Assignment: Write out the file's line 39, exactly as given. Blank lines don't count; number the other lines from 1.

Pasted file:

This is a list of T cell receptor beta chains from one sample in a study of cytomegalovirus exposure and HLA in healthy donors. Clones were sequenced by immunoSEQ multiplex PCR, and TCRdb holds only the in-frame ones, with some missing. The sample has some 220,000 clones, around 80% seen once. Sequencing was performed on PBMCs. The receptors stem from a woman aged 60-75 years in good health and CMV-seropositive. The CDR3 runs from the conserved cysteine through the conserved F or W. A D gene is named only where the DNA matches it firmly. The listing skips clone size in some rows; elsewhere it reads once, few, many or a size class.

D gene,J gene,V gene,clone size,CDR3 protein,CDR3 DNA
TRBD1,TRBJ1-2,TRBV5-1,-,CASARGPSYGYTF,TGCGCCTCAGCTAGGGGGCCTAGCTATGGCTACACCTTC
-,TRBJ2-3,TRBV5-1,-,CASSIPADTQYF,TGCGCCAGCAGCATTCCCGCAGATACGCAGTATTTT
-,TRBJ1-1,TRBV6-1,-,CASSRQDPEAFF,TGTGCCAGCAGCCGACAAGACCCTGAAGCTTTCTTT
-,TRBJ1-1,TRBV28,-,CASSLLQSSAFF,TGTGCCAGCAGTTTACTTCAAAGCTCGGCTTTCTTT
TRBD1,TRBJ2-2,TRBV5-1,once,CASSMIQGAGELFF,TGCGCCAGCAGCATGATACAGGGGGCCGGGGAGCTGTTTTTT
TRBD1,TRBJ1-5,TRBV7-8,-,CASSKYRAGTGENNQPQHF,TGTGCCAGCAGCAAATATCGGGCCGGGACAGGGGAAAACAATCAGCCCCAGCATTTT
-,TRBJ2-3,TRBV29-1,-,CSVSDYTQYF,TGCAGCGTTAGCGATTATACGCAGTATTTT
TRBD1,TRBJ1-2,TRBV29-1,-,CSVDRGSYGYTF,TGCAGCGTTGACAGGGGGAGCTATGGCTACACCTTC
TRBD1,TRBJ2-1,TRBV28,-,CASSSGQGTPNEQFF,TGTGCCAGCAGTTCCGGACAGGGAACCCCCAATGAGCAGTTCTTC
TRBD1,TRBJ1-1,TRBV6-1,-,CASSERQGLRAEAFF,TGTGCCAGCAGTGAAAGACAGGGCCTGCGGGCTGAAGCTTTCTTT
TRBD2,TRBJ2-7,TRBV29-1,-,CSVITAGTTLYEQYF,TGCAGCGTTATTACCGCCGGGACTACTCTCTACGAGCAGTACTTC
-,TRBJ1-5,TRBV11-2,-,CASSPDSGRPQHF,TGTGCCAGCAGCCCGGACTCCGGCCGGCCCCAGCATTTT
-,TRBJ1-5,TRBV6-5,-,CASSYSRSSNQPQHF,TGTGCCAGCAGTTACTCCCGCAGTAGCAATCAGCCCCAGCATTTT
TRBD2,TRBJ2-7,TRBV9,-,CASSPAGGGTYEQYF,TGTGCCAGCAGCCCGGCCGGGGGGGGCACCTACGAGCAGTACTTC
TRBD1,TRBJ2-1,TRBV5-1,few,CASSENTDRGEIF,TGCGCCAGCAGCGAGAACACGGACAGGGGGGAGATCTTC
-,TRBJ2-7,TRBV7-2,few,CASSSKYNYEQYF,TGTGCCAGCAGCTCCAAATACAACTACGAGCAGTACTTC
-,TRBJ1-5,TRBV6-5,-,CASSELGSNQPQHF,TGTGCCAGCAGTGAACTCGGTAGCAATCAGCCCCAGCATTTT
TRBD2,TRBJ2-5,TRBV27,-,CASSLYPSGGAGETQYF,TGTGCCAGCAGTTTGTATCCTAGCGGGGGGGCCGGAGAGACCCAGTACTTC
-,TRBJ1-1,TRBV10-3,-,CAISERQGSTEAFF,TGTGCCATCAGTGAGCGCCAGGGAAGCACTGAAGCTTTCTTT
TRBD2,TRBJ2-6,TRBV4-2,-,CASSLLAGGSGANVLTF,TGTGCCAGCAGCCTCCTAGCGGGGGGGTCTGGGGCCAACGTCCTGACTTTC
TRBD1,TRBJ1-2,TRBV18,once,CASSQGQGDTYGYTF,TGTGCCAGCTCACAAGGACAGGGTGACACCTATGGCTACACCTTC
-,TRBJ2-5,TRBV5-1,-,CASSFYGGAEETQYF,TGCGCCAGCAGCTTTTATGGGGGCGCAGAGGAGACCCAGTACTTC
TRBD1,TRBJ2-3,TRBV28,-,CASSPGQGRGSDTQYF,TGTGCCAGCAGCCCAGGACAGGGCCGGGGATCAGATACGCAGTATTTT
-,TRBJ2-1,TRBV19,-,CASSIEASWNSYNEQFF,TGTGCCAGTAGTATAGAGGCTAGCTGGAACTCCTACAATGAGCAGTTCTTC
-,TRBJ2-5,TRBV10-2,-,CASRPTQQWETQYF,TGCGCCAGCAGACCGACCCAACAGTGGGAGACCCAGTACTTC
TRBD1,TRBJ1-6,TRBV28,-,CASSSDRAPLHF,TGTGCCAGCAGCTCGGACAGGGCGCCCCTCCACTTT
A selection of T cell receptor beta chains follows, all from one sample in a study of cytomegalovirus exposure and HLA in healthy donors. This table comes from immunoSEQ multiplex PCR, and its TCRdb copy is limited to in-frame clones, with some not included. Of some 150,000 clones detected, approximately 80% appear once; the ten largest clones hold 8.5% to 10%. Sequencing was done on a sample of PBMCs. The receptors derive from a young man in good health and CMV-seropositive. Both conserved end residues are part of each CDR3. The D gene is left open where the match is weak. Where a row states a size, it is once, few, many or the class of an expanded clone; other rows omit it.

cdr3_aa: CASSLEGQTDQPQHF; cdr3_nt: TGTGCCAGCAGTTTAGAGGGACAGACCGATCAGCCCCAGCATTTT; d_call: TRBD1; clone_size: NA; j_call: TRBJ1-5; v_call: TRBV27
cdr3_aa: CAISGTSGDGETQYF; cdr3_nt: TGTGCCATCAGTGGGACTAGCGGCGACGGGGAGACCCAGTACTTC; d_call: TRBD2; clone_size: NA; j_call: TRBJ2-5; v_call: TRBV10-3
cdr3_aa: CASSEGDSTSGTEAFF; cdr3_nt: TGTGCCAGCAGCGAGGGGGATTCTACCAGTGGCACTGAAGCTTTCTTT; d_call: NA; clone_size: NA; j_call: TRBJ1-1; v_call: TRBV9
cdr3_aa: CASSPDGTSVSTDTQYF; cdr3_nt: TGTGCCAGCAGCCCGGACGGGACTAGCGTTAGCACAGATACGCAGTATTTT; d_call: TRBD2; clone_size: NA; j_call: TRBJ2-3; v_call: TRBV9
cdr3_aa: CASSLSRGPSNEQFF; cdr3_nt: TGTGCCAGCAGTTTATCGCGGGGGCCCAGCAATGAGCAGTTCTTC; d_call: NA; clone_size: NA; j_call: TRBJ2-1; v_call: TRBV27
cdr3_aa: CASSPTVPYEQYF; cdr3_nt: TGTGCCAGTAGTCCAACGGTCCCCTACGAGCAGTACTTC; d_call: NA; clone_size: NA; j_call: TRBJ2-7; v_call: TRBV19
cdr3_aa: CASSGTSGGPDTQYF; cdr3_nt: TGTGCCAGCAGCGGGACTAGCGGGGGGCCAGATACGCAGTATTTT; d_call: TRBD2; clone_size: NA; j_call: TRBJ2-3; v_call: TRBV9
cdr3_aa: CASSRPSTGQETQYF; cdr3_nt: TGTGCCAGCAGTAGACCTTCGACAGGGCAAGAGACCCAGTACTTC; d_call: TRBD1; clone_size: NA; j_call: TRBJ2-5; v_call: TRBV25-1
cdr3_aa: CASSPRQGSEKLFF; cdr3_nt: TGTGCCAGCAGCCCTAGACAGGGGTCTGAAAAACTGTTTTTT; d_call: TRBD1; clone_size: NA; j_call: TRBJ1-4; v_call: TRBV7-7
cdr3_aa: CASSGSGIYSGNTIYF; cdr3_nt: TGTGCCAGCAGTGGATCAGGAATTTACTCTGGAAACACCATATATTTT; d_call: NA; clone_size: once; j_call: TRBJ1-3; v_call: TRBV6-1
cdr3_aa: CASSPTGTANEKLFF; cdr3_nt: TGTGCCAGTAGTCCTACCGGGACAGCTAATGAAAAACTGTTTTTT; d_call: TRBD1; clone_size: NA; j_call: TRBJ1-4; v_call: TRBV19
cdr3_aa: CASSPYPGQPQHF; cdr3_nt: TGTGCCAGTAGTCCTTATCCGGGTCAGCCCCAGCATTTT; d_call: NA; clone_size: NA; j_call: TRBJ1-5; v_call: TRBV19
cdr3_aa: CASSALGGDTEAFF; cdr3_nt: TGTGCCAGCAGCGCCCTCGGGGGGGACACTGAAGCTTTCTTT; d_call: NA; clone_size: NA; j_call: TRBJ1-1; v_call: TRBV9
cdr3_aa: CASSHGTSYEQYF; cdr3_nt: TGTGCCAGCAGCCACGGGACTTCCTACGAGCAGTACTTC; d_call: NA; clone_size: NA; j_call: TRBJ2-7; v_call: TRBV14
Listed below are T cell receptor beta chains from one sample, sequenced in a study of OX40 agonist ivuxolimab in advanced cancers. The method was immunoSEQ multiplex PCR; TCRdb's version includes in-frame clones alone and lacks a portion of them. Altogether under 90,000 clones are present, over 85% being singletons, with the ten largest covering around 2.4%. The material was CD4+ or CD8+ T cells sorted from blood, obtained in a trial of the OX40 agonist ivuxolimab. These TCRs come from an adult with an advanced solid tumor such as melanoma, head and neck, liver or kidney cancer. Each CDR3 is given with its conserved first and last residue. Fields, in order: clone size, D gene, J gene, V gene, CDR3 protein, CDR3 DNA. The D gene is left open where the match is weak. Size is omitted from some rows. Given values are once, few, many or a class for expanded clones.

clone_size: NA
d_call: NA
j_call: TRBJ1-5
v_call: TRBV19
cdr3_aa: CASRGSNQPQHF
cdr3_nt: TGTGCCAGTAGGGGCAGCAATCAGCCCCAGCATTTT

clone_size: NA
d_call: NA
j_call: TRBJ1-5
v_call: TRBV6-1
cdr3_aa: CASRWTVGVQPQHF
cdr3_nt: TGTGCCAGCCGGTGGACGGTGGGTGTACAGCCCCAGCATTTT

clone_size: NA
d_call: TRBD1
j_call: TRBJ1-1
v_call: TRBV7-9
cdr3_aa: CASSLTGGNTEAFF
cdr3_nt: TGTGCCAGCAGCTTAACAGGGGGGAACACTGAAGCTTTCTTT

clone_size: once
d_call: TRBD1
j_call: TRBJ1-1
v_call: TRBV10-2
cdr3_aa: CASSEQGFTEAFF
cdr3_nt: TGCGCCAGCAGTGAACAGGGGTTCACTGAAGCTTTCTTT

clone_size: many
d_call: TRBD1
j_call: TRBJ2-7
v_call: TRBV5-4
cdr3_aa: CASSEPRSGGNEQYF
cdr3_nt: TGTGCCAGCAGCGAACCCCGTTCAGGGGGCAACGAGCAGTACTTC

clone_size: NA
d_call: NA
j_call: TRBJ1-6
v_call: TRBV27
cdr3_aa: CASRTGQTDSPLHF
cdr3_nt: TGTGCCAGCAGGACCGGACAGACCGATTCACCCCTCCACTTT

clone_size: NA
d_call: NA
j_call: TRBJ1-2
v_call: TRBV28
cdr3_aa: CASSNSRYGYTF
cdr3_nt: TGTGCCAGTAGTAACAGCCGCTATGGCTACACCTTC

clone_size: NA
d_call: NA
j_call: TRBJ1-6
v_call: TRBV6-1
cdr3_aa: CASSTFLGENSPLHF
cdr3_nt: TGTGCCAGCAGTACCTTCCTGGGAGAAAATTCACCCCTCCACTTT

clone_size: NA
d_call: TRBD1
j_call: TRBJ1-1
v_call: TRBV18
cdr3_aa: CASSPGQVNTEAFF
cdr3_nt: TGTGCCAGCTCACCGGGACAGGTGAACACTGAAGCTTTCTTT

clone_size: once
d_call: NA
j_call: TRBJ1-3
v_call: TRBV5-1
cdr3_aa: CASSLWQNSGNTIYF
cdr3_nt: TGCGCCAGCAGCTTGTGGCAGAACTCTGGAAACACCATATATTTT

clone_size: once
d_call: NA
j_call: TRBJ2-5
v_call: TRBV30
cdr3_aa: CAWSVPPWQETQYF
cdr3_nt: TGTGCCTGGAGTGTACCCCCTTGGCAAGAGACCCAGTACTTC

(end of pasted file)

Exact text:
cdr3_aa: CASSGSGIYSGNTIYF; cdr3_nt: TGTGCCAGCAGTGGATCAGGAATTTACTCTGGAAACACCATATATTTT; d_call: NA; clone_size: once; j_call: TRBJ1-3; v_call: TRBV6-1